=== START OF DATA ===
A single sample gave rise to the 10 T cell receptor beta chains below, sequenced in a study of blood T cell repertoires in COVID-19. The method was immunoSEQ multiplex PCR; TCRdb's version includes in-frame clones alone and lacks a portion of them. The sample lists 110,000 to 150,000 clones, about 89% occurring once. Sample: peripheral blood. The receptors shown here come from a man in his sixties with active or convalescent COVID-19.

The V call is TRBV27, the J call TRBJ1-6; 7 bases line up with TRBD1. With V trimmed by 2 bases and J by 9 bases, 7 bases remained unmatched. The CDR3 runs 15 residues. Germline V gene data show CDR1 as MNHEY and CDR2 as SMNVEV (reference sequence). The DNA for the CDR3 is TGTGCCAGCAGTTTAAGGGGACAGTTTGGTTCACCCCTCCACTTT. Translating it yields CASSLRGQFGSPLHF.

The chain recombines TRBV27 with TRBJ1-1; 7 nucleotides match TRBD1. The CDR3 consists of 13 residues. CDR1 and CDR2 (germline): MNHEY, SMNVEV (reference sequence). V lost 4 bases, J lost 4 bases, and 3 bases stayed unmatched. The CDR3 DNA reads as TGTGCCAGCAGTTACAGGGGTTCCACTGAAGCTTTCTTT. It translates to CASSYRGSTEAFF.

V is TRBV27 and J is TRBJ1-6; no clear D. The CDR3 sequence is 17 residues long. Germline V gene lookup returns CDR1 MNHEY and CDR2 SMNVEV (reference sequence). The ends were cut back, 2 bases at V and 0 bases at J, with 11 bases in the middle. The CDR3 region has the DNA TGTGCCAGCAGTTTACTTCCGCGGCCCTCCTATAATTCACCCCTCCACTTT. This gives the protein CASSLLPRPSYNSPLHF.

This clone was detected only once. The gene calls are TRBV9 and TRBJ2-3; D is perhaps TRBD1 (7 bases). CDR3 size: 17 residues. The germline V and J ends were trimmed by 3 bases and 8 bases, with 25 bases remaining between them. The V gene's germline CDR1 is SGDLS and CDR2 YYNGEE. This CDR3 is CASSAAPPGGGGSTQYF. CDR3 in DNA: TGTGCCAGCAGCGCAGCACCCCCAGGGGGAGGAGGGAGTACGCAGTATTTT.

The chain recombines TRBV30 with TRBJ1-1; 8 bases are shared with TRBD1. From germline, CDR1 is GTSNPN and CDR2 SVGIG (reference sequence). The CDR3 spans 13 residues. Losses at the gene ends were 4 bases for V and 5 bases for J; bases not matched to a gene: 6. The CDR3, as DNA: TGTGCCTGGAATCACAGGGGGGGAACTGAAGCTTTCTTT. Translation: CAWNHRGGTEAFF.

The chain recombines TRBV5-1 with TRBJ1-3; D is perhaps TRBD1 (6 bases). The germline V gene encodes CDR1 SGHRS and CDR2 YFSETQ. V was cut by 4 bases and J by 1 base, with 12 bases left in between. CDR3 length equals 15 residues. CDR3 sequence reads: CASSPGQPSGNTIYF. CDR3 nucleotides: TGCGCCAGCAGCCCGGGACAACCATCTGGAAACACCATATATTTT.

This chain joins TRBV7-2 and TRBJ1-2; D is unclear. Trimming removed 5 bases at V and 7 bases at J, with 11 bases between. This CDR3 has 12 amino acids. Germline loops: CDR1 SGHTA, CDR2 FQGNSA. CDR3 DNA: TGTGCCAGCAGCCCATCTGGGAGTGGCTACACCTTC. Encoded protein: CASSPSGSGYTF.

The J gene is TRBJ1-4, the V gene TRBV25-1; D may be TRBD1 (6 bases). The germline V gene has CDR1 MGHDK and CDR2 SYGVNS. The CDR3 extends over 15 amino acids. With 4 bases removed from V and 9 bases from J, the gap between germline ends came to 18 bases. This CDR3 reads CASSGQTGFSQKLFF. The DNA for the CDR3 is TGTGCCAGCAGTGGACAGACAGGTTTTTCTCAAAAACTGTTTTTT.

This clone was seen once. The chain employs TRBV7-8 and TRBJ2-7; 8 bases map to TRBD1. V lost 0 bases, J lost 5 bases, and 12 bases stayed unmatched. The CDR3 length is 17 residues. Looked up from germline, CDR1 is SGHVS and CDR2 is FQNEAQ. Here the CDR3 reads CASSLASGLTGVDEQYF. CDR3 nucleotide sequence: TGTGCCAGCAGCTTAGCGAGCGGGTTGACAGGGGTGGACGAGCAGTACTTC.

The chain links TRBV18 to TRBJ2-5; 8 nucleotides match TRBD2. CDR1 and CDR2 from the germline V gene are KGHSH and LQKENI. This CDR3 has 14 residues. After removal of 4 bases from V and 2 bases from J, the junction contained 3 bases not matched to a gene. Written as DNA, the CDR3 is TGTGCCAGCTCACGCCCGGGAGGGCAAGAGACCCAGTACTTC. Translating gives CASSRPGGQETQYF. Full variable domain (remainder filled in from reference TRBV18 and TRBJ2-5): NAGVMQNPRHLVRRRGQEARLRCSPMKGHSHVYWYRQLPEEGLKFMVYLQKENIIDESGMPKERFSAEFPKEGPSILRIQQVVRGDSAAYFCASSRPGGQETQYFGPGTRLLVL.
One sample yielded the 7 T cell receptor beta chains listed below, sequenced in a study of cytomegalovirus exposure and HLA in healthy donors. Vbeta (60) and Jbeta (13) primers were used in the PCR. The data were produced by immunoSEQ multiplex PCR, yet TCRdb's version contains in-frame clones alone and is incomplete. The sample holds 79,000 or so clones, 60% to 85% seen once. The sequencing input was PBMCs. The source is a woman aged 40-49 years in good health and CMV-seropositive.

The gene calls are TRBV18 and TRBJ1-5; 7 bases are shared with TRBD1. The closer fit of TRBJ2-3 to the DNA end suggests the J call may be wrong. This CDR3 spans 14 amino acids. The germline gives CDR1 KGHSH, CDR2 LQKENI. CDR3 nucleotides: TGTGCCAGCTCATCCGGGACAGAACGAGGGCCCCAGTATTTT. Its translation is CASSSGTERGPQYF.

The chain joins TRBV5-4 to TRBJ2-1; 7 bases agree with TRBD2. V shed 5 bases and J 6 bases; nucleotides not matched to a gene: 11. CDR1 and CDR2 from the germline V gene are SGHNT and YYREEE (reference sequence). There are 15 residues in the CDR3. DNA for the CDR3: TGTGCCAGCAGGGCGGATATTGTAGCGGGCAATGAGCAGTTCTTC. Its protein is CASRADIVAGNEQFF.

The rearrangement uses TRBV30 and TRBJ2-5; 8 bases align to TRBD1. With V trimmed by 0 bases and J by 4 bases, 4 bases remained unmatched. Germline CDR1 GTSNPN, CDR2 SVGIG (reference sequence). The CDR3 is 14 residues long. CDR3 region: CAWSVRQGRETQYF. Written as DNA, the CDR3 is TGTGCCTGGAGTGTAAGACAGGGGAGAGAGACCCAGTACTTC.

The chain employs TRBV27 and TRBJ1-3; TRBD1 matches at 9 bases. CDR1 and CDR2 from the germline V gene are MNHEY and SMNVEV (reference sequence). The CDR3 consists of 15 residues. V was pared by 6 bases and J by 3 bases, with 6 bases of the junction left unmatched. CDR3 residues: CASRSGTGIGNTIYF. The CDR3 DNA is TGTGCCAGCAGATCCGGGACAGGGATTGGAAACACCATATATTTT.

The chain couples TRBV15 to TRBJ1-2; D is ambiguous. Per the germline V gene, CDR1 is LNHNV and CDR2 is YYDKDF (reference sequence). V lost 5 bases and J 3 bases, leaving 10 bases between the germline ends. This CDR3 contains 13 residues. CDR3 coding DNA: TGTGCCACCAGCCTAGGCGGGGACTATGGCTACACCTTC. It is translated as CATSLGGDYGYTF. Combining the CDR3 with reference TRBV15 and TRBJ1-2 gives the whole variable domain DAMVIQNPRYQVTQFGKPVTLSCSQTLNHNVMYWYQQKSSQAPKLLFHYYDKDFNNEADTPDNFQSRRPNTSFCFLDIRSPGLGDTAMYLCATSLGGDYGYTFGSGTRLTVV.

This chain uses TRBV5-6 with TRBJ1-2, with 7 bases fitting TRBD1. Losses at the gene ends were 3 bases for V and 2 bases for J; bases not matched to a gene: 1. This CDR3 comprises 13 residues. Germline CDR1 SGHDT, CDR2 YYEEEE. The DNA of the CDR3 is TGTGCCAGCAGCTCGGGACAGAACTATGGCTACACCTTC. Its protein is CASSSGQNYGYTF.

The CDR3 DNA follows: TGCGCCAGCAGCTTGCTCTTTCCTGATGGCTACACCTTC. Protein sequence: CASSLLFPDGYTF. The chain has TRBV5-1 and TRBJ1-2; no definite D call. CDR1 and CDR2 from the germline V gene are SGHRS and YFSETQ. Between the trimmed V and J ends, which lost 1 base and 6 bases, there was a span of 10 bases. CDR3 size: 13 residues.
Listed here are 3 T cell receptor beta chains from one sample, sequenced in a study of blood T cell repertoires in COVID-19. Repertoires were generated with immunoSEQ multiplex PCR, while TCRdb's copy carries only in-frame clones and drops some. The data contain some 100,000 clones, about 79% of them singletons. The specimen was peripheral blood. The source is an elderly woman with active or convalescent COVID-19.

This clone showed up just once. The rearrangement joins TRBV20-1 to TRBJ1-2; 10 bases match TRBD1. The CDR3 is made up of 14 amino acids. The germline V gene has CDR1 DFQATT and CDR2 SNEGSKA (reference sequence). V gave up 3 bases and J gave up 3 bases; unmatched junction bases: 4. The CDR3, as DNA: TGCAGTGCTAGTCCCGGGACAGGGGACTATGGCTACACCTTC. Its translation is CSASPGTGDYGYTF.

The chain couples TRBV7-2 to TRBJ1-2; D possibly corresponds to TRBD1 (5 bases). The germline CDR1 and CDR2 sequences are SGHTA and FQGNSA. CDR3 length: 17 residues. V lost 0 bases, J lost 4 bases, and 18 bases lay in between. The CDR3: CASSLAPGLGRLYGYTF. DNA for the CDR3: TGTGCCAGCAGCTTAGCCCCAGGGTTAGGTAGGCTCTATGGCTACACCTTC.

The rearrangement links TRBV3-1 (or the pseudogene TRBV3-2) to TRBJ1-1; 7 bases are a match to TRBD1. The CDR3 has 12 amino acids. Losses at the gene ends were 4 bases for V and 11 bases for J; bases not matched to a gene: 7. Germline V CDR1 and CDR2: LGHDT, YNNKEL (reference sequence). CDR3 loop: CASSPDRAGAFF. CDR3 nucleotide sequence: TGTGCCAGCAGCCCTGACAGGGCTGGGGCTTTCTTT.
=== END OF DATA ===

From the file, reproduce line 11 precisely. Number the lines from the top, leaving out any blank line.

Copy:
The chain links TRBV18 to TRBJ2-5; 8 nucleotides match TRBD2. CDR1 and CDR2 from the germline V gene are KGHSH and LQKENI. This CDR3 has 14 residues. After removal of 4 bases from V and 2 bases from J, the junction contained 3 bases not matched to a gene. Written as DNA, the CDR3 is TGTGCCAGCTCACGCCCGGGAGGGCAAGAGACCCAGTACTTC. Translating gives CASSRPGGQETQYF. Full variable domain (remainder filled in from reference TRBV18 and TRBJ2-5): NAGVMQNPRHLVRRRGQEARLRCSPMKGHSHVYWYRQLPEEGLKFMVYLQKENIIDESGMPKERFSAEFPKEGPSILRIQQVVRGDSAAYFCASSRPGGQETQYFGPGTRLLVL.